My new book, Alex and The Other, is now out! It's book four in the award-winning Weird Stories Gone Wrong series, horror stories for ages 8-12.

To celebrate, publisher Dundurn Press has a two part blog-post on their website this week, featuring two Q&A posts between the series illustrator, Shawna Daigle, and me.




In PART ONE I ask Shawna questions about her work as an illustrator, like this one:

"Philippa Dowding: Which book of the four books so far in the series has been the most fun for you to illustrate, and why?
Fog Monster, by Shawna Daigle
Shawna Daigle: I’d have to say Myles and the Monster Outside was still one of my favourite books to work on. I really enjoyed getting to create the fog monster who could look like anything I wanted. I tried to make him look a bit different every time I drew him, because fog is always changing and moving. It was a really fun challenge!"

And in PART TWO, Shawna asks me some great questions,
like this one:


"Shawna Daigle: If you could give ten-year-old Philippa advice about writing, what would it be?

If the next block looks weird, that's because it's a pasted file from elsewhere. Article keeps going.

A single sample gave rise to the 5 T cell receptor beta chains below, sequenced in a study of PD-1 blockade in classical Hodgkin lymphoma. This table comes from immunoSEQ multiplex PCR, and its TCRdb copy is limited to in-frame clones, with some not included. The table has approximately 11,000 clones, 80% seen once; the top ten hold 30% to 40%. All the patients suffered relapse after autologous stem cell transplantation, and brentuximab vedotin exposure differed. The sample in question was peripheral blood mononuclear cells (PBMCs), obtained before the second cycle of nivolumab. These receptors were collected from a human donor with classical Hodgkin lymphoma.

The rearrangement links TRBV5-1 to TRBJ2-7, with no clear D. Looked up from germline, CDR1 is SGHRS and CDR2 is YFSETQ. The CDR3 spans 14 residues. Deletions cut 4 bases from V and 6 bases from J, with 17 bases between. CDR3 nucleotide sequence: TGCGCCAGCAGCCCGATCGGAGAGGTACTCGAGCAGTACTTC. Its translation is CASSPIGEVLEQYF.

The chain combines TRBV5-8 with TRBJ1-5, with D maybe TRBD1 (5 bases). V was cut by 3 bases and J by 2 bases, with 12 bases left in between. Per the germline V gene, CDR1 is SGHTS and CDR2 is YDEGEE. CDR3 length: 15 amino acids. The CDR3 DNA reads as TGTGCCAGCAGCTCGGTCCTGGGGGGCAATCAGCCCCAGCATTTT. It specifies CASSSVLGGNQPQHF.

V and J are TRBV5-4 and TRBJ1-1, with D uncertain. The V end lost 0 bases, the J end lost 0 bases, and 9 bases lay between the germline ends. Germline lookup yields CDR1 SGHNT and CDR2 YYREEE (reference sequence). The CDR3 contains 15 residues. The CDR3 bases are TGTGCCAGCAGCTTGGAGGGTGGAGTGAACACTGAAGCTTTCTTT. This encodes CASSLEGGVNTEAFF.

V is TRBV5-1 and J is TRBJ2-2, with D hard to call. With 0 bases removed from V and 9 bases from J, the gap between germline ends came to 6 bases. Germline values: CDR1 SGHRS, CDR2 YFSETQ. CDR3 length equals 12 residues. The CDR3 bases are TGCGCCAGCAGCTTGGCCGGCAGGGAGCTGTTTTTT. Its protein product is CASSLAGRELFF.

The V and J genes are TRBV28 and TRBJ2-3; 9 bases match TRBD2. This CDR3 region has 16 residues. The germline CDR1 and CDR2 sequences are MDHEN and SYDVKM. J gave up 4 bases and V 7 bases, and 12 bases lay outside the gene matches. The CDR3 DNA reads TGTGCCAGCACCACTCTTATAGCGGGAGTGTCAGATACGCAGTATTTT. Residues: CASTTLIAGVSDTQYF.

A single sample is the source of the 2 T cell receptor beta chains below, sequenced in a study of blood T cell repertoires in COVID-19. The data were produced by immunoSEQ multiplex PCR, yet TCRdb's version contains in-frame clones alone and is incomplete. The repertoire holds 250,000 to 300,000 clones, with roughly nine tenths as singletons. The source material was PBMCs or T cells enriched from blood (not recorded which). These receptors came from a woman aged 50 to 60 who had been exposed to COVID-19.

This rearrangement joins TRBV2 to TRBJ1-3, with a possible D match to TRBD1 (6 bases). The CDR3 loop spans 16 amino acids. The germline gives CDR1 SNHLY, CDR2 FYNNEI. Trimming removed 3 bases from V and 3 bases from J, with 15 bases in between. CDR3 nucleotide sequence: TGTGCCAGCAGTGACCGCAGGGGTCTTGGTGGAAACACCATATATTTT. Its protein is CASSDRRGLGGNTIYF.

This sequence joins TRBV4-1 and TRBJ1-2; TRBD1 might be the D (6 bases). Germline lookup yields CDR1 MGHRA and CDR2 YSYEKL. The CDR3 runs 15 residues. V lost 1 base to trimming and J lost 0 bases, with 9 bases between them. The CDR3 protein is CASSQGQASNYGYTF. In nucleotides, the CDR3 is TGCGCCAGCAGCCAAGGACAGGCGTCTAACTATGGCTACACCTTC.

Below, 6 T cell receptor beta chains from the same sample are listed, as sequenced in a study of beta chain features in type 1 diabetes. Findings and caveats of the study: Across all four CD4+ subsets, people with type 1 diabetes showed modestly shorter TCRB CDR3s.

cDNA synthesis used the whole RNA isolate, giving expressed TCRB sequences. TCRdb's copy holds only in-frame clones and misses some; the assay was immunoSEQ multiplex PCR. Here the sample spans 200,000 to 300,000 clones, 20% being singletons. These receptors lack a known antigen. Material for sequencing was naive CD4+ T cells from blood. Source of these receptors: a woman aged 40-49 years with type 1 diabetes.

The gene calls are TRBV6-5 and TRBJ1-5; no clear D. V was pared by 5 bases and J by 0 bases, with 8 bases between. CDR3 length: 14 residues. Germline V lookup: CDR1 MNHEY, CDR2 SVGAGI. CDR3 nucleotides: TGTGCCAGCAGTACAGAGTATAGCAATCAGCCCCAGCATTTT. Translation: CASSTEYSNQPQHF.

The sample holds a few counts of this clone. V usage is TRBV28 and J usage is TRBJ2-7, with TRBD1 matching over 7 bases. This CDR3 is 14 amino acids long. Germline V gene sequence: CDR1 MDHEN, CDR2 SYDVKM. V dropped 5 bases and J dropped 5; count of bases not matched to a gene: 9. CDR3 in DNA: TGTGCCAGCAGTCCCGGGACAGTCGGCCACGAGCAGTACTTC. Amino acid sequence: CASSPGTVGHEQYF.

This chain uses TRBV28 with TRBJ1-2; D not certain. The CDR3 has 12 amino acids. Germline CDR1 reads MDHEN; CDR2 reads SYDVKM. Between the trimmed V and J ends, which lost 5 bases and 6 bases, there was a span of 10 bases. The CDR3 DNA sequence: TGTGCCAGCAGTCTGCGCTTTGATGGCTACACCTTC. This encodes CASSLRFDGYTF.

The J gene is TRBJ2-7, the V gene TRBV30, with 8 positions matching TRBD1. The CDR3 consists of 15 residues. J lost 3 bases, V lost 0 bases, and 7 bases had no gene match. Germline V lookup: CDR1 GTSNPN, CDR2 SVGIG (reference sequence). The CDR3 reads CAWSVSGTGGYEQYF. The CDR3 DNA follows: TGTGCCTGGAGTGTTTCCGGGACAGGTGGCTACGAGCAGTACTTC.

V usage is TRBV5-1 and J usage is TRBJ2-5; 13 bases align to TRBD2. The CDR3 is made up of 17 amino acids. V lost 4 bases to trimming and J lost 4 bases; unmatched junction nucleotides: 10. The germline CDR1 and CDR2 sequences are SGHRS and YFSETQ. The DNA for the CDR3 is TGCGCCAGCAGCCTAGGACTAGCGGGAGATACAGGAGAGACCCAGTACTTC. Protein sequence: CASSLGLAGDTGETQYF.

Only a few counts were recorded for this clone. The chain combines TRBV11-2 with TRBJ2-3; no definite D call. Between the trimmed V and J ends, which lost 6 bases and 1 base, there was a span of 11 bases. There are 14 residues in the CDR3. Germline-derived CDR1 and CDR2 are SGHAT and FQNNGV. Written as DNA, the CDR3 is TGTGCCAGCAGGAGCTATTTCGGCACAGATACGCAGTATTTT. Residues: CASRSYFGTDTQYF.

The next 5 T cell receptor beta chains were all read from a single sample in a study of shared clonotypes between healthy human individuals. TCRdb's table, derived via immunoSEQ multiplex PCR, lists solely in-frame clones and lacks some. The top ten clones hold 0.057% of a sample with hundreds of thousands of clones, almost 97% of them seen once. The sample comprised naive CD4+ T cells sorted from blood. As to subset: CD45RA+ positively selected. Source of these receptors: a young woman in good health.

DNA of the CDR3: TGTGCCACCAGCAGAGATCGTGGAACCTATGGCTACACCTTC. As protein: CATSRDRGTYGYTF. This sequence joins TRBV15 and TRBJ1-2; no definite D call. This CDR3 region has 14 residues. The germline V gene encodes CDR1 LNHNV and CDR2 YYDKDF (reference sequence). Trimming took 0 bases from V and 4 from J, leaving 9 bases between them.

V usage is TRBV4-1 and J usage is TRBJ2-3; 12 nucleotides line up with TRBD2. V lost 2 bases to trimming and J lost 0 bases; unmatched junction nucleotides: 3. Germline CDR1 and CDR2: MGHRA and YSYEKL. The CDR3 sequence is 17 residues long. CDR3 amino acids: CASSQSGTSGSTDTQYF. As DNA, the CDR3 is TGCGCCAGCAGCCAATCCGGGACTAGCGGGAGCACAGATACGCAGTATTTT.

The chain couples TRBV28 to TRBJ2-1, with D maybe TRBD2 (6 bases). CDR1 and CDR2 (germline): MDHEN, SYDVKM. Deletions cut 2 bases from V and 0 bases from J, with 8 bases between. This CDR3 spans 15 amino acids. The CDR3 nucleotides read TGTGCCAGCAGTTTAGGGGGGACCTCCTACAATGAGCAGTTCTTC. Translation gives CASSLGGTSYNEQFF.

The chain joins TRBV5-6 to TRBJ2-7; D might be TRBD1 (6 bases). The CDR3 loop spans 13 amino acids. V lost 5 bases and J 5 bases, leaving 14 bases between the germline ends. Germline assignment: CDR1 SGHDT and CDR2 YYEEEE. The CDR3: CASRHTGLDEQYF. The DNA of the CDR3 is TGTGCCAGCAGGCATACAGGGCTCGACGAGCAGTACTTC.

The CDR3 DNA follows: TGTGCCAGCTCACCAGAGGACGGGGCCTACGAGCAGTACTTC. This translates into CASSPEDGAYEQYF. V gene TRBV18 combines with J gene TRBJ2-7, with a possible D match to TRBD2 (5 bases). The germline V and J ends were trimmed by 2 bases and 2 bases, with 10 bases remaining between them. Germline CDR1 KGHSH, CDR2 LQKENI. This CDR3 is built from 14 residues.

Philippa Dowding: I guess I’d say this to myself as a ten-year-old, writer-in-waiting: don’t stop writing, even when people tell you can’t do it, or you shouldn’t do it, or you’re wasting your time (sadly, you’re going to hear all of those things). And don’t stop reading and losing yourself in stories, either. One day it’ll make sense why you’ve read The Hobbit ten times: you’re a writer!"
Shawna (left) and Philippa on stage at Forest of Reading
award-ceremony, May 2017, Toronto (we won honour book!)
Photo Courtesy Riley Murray

We pick our favourite scenes, illustrations and book in the series (they aren't the same). Plus, I talk about my favourite character (who is based on Mr. Atoz from original Star Trek), the theme of the evil twin as inspiration for Alex and The Other, and much more.
Read On! Both full Q&A posts are here: 
Secrets from an Author & Illustrator, 
PART ONE (Shawna's answers to Philippa's questions)
Secrets from an Author and Illustrator, 
PART TWO
(Philippa's answers to Shawna's Questions) 

Order ALEX AND THE OTHER online
CM Magazine REVIEW
Goodreads Reviews
Alex and The Other Book trailer featuring Shawna's illustrations
More about the Weird Stories Gone Wrong series on this blog